Text book: Basic Ship Theory Volumes 1 &2 by Rawson and Tupper, Publisher Butterworth-Heinemann

    Recommended Resources

    See list provided with the course notes

  • Learning & Teaching Activities
    Learning & Teaching Modes

    No information currently available.


    The information below is provided as a guide to assist students in engaging appropriately with the course requirements.

    Course Synopsis: General introduction to naval ships and the operational requirements for naval ships, the naval ships design and development process and all its phases, buoyancy and stability, powering and manoeuvring, material aspects, the naval ship systems: electrical, mechanical, combat, weapons and safety systems

    Learning Activities Summary



    • Various types of ships; Frigates, Patrol Craft, Aircraft Carriers, AWD, etc
    • Examples (basic monohull and specialised hulls)
    • Roles of Naval Ships
    • Operational Requirements
    • Concept of Operations
    • Design for production
    • System integration
    • Project lifecycle


    • Process overview (Basic Ship Theory Intro)
    • Classification Societies and International Regulations (IMO, SOLAS)
    • Basic Geometry (coping with irregular shapes)
    • Design development process (conceptual phase; system design phase; detail design phase; construction phase; verification phase)
    • Phases of design process
    • Design Spiral (all phases)


    • Requirements Analysis
    • Hull selection/shape
    • Principal dimensions
    • General Arrangement
    • Parametric Data
    • Propulsion Train
    • Concept Layout
    • Powering / propulsion
    • Structural / shock / weight
    • Watertight subdivision
    • Motions / manoeuvring


    • Archimedes Principle
    • Buoyancy and hydrostatic data
    • Effect on motions
    • Initial stability
    • Cross curves of stability
    • Dynamic stability
    • Inclining experiment
    • Damage stability

    THE SHIP GRIDER (6.5%)

    • Principles of design
    • Material Considerations
    • Shock
    • Vibration


    • Resistance
    • Model testing
    • Types of propulsion
    • Propeller issues
    • Ship handling
    • Modifying dynamic stability
    • Design parameters


    • System of systems
    • Design consideration
    • Design rules


    • Power conversion and distribution
    • General electrical requirements
    • Electrical cable installation
    • Lighting
    • Load chart
    • Design against uncontrolled release of electrical energy


    • Safety systems
    • Habitability systems
    • Cooling systems
    • Bilge systems
    • Material Issues
    • Anti fouling & marine growth


    • The external environment
    • Waves
    • Climate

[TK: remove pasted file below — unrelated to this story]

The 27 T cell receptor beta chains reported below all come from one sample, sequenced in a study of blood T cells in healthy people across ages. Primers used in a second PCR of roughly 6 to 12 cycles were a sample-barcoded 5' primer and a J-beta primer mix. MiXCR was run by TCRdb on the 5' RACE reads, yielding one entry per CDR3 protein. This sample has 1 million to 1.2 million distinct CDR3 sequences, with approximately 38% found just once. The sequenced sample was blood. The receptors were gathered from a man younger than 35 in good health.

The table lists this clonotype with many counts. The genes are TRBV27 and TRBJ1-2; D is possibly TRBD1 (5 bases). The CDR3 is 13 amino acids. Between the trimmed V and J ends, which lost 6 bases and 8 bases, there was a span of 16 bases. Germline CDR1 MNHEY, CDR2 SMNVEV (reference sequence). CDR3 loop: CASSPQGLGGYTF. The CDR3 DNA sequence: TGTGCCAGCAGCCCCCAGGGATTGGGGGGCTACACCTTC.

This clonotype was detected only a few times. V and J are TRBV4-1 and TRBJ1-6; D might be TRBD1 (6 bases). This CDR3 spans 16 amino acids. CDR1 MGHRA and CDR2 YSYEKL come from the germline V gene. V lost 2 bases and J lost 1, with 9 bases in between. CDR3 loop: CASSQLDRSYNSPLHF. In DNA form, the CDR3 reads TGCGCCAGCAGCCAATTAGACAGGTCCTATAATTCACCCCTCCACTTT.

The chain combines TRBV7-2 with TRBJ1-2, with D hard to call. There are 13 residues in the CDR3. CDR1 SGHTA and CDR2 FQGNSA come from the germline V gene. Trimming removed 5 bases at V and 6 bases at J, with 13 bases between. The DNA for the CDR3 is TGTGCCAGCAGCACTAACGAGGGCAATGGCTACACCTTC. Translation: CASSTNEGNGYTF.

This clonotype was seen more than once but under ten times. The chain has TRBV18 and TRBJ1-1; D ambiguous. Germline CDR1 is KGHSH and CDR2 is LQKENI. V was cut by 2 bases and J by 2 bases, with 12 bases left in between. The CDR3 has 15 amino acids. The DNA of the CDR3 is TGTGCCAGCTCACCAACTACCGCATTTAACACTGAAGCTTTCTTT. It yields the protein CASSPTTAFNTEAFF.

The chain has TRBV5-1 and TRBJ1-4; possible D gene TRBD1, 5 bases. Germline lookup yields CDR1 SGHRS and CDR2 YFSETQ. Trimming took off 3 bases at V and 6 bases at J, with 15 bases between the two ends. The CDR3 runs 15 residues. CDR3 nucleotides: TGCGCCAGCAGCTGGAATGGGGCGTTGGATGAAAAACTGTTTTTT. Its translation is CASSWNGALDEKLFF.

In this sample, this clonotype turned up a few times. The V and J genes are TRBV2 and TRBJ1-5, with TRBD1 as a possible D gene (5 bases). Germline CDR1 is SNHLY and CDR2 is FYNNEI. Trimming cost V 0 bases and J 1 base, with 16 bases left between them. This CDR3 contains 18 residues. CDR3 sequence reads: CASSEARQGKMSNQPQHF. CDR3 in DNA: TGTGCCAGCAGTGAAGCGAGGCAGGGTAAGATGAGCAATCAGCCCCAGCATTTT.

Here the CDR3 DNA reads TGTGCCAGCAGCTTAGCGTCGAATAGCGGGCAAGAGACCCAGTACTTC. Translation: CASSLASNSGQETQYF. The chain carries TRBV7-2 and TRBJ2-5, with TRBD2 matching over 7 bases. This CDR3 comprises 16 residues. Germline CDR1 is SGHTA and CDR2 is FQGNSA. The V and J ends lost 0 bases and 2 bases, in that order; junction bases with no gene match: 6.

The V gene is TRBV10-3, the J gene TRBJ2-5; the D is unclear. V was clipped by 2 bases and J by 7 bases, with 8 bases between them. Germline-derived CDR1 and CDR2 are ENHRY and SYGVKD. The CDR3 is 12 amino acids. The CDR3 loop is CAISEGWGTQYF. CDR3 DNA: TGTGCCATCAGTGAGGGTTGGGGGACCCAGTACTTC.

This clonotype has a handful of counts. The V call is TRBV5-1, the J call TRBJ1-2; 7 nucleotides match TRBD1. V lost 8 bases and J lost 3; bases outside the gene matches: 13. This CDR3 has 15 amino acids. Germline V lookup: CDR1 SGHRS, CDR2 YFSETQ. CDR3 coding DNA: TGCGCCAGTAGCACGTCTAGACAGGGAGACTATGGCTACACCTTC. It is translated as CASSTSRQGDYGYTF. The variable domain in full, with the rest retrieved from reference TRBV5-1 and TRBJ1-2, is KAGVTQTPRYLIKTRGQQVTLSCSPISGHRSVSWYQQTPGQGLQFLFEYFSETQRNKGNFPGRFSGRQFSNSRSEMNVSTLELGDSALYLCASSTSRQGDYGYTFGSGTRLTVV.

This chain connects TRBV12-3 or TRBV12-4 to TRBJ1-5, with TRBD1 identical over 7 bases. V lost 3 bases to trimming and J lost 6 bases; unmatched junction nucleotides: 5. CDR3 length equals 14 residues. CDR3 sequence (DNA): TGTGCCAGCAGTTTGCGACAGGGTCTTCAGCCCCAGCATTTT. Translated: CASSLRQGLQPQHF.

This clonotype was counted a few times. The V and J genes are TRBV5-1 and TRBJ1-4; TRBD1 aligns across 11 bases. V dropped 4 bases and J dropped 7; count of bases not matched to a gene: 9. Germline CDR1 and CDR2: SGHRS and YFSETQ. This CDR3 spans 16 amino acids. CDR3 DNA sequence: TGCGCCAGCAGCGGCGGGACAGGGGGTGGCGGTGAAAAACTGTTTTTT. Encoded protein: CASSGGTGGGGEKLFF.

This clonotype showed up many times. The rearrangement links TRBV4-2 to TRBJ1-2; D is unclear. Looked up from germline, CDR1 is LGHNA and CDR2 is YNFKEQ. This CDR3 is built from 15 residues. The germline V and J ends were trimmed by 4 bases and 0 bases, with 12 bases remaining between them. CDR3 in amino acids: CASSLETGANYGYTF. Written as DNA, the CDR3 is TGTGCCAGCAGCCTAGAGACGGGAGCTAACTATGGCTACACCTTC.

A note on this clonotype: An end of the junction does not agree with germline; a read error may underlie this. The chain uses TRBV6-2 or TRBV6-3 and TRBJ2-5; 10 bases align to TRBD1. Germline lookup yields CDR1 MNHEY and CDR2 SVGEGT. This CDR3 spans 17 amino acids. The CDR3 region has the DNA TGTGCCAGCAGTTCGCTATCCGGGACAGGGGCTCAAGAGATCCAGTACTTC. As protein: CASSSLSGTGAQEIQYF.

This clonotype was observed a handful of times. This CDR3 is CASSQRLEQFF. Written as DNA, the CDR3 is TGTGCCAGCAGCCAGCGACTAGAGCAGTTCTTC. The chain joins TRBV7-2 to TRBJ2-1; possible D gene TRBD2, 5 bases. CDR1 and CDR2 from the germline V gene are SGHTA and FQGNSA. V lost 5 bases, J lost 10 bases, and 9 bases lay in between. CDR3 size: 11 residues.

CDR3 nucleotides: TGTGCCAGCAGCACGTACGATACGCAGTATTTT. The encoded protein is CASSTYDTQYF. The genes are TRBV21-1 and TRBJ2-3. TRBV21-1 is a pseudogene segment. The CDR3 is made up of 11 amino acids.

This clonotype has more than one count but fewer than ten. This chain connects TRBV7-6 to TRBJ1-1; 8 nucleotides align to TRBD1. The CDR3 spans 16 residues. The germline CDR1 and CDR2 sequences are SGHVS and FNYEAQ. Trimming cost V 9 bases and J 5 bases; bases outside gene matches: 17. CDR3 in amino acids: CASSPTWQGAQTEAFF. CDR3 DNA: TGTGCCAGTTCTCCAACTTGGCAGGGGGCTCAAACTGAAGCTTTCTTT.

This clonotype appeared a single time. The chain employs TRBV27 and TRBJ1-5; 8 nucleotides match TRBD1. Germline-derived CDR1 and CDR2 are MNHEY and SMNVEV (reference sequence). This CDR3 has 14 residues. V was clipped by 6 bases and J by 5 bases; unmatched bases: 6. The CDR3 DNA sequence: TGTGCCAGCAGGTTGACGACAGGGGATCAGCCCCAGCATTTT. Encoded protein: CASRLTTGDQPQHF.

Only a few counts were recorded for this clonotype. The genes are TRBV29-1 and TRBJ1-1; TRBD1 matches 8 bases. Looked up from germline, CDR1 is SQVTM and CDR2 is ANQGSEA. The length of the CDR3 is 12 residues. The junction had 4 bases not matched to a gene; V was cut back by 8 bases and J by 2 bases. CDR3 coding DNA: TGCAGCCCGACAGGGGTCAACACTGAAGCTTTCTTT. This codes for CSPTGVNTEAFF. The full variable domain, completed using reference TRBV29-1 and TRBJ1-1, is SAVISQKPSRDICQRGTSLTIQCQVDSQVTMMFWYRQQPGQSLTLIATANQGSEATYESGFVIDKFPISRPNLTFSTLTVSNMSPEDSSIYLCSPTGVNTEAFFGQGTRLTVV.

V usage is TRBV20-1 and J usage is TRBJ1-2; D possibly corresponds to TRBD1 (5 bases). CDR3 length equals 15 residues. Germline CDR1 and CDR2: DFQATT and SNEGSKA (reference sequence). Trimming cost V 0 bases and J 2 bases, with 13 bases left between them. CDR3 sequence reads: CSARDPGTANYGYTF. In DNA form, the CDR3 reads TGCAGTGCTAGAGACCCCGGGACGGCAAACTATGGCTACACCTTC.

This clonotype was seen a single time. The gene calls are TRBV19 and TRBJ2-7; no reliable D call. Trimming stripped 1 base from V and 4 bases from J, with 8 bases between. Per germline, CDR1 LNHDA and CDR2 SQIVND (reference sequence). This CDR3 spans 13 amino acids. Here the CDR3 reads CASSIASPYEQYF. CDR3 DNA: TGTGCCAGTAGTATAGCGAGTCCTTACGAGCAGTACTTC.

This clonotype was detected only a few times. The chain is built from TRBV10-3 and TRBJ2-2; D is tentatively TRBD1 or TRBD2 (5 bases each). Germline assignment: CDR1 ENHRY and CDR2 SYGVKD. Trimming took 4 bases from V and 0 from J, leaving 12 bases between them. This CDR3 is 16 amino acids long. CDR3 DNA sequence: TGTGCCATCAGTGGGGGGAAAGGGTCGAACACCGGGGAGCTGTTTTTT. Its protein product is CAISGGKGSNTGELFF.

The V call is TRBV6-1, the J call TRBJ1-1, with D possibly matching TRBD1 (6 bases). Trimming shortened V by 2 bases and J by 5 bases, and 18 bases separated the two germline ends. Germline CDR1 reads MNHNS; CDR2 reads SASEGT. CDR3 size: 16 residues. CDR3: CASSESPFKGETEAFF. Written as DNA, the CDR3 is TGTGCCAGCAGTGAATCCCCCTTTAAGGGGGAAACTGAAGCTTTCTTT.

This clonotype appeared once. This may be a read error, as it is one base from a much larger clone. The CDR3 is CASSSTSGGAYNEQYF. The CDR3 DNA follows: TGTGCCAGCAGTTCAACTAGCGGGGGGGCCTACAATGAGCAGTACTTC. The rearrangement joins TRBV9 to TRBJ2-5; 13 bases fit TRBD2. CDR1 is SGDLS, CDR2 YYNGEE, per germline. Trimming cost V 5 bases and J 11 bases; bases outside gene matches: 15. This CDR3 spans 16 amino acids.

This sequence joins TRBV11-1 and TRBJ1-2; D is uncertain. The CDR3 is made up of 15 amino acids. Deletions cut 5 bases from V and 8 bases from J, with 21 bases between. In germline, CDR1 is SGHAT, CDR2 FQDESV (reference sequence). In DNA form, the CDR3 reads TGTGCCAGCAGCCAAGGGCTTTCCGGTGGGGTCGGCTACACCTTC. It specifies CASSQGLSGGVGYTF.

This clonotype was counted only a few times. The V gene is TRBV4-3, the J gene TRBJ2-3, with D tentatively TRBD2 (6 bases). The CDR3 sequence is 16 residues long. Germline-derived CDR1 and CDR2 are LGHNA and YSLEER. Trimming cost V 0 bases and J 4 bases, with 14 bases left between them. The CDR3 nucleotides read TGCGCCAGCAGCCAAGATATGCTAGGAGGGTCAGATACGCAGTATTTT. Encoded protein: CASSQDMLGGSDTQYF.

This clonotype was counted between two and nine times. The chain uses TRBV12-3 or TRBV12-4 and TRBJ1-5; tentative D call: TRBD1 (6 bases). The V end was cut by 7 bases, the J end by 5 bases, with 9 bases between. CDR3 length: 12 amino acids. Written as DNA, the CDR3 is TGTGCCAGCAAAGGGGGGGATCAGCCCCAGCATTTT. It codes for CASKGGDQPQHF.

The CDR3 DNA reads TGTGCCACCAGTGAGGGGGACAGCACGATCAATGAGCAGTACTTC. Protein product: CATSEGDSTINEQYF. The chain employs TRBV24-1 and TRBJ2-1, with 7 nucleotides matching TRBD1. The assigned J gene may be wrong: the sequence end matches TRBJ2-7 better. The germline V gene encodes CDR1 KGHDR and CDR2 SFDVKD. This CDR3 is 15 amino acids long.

• Vibration & noise
    • Human factors


    • Why safety programs?
    • What is safety engineering?
    • Risk management
    • Safety lifecycle
    • Identifying hazards & controls
    • Safety of Life at Sea
    • Vulnerability of warships


    • Detection and tracking
    • Classification and engagement
    • Position fixing and positioning system
    • RADAR
    • Sound navigation and ranging (SONAR)
    • What are Comms Systems?
    • Communication capabilities: Inboard &Outboard
    • Security constraints


    • Functional requirements
    • Weapons
    • Weapon discharge system
    • Weapon handling and stowage systems

    PROJECT (22%)

    This will involve the development of a pre-concept for a naval ship. The project will be conducted in groups and the results shall be documented and be presented during the last sessions of the course.

    Specific Course Requirements


  • Assessment

    The University's policy on Assessment for Coursework Programs is based on the following four principles:

    1. Assessment must encourage and reinforce learning.
    2. Assessment must enable robust and fair judgements about student performance.
    3. Assessment practices must be fair and equitable to students and give them the opportunity to demonstrate what they have learned.
    4. Assessment must maintain academic standards.

    Assessment Summary
    Assessment Weighting%
    Project 40
    Exam 60
    Total 100
    Assessment Detail

    No information currently available.


    No information currently available.

    Course Grading

    Grades for your performance in this course will be awarded in accordance with the following scheme:

    M10 (Coursework Mark Scheme)
    Grade Mark Description
    FNS   Fail No Submission
    F 1-49 Fail
    P 50-64 Pass
    C 65-74 Credit
    D 75-84 Distinction
    HD 85-100 High Distinction
    CN   Continuing
    NFE   No Formal Examination
    RP   Result Pending

    Further details of the grades/results can be obtained from Examinations.

    Grade Descriptors are available which provide a general guide to the standard of work that is expected at each grade level. More information at Assessment for Coursework Programs.

    Final results for this course will be made available through Access Adelaide.